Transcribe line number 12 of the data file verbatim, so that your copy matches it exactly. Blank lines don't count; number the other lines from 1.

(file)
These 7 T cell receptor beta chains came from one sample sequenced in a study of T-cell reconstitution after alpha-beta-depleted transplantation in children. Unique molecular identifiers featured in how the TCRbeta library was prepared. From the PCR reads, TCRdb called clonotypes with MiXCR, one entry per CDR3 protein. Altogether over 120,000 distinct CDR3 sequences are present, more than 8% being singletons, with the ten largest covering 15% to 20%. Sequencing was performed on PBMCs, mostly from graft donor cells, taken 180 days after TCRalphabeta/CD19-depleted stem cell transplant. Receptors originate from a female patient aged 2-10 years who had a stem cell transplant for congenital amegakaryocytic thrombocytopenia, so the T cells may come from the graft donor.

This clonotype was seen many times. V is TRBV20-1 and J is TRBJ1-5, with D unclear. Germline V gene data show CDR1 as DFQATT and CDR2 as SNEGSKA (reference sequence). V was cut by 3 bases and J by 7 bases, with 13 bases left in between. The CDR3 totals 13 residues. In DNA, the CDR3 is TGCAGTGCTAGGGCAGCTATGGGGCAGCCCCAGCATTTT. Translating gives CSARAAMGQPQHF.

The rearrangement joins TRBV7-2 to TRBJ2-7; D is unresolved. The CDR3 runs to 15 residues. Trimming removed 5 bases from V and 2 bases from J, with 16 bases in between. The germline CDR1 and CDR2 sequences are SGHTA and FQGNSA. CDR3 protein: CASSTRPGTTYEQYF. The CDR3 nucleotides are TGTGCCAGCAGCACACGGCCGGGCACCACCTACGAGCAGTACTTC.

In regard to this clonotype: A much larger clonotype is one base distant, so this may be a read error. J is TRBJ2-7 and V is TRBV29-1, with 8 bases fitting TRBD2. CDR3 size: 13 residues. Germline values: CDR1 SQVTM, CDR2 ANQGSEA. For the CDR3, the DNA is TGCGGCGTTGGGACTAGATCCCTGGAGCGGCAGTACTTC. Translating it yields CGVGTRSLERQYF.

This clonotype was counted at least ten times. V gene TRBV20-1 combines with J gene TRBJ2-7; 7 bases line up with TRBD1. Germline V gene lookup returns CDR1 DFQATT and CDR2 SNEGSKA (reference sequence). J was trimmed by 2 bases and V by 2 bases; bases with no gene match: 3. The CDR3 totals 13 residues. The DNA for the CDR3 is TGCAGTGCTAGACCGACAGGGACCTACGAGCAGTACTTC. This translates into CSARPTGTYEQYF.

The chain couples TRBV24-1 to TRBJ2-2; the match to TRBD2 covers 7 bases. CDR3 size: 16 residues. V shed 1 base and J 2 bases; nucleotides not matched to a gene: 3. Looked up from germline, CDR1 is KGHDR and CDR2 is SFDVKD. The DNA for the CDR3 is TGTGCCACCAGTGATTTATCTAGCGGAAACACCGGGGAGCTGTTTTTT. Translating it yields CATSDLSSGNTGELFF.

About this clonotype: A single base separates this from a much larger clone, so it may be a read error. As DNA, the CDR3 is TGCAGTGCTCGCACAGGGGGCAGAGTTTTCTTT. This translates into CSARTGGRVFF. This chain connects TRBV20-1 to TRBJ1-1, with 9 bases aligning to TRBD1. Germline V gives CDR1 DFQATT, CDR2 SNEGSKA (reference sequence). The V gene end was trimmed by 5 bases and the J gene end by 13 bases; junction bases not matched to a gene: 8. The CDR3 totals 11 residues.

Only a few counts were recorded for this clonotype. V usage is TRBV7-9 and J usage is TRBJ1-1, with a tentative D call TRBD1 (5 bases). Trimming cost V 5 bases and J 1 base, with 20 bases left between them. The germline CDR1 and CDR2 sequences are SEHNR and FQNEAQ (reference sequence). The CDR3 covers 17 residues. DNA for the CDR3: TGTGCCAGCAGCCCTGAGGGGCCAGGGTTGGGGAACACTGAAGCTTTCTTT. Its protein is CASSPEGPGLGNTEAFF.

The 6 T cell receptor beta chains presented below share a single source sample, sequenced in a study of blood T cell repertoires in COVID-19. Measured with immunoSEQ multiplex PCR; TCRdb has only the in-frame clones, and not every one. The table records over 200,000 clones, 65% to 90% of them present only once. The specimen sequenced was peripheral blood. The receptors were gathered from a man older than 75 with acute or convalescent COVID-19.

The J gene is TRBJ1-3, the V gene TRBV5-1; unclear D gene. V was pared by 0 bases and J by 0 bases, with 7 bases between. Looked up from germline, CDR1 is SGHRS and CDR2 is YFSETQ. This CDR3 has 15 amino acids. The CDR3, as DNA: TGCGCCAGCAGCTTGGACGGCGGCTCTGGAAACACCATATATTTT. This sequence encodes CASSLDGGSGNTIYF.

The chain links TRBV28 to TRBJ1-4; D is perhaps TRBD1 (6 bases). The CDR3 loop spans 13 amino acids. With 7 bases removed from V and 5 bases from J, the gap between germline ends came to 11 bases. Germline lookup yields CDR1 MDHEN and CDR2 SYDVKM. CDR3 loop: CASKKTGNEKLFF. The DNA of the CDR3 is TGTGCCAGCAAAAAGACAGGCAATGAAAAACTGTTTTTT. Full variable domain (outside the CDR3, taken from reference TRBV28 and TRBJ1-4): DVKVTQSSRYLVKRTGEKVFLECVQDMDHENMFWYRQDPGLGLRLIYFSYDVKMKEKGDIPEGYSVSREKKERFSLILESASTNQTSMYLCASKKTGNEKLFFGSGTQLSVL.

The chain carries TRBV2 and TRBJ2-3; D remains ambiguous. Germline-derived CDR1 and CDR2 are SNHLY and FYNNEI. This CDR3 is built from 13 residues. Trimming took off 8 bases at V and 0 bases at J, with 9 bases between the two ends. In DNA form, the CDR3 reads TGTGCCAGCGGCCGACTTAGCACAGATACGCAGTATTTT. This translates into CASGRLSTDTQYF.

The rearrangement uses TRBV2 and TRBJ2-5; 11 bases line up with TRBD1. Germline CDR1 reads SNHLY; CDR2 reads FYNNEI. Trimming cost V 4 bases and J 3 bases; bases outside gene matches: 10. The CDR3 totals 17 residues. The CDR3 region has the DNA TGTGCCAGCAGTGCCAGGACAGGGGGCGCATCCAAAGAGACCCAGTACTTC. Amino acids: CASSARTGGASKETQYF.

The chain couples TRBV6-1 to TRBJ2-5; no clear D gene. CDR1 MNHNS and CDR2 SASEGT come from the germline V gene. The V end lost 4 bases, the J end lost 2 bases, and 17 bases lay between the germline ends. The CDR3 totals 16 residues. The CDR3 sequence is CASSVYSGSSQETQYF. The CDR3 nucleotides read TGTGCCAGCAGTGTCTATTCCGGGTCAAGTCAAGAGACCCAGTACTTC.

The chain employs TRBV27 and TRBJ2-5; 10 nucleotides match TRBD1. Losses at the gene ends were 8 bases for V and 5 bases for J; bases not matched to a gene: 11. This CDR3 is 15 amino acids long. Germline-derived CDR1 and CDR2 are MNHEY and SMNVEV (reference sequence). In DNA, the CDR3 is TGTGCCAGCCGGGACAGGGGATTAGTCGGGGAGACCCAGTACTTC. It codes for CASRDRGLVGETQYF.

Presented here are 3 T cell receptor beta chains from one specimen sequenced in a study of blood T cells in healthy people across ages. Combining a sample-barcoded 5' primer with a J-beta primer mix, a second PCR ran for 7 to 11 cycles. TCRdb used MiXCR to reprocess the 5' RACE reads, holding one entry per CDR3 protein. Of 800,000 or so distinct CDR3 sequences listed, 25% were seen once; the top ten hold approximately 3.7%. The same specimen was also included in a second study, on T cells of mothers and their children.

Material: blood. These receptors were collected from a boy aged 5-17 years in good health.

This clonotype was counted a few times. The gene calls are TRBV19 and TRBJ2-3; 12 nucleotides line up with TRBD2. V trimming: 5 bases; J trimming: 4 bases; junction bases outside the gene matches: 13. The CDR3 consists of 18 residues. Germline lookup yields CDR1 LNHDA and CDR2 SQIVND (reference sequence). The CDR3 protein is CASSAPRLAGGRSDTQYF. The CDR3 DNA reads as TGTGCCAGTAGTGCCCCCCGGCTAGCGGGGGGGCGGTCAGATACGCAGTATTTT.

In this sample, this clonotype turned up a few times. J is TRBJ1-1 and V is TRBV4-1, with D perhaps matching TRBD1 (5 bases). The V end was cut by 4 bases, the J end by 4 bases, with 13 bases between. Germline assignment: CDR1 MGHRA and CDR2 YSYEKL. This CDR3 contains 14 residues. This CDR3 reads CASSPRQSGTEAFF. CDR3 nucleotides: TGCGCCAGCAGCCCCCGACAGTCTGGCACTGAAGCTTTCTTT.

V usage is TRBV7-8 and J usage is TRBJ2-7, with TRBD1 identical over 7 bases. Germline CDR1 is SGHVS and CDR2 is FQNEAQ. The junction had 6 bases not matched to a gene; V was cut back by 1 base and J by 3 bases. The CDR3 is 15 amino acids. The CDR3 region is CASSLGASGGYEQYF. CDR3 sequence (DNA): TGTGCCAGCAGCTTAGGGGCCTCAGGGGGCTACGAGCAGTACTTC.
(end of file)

The chain carries TRBV2 and TRBJ2-3; D remains ambiguous. Germline-derived CDR1 and CDR2 are SNHLY and FYNNEI. This CDR3 is built from 13 residues. Trimming took off 8 bases at V and 0 bases at J, with 9 bases between the two ends. In DNA form, the CDR3 reads TGTGCCAGCGGCCGACTTAGCACAGATACGCAGTATTTT. This translates into CASGRLSTDTQYF.